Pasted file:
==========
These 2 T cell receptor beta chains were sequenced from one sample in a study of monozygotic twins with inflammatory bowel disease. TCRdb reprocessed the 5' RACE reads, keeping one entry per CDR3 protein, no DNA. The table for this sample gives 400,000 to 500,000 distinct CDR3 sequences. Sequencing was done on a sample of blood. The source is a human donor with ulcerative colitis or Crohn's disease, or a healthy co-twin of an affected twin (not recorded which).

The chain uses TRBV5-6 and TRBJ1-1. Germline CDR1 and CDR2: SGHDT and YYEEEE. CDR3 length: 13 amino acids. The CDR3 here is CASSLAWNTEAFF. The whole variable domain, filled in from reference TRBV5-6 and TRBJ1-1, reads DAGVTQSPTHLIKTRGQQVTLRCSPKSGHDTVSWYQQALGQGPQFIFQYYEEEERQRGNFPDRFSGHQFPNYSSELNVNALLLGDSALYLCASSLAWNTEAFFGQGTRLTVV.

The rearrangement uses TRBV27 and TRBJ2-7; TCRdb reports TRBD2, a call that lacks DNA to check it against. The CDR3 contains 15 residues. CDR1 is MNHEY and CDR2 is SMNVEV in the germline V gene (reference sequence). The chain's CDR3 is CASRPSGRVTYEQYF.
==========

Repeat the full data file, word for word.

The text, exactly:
These 2 T cell receptor beta chains were sequenced from one sample in a study of monozygotic twins with inflammatory bowel disease. TCRdb reprocessed the 5' RACE reads, keeping one entry per CDR3 protein, no DNA. The table for this sample gives 400,000 to 500,000 distinct CDR3 sequences. Sequencing was done on a sample of blood. The source is a human donor with ulcerative colitis or Crohn's disease, or a healthy co-twin of an affected twin (not recorded which).

The chain uses TRBV5-6 and TRBJ1-1. Germline CDR1 and CDR2: SGHDT and YYEEEE. CDR3 length: 13 amino acids. The CDR3 here is CASSLAWNTEAFF. The whole variable domain, filled in from reference TRBV5-6 and TRBJ1-1, reads DAGVTQSPTHLIKTRGQQVTLRCSPKSGHDTVSWYQQALGQGPQFIFQYYEEEERQRGNFPDRFSGHQFPNYSSELNVNALLLGDSALYLCASSLAWNTEAFFGQGTRLTVV.

The rearrangement uses TRBV27 and TRBJ2-7; TCRdb reports TRBD2, a call that lacks DNA to check it against. The CDR3 contains 15 residues. CDR1 is MNHEY and CDR2 is SMNVEV in the germline V gene (reference sequence). The chain's CDR3 is CASRPSGRVTYEQYF.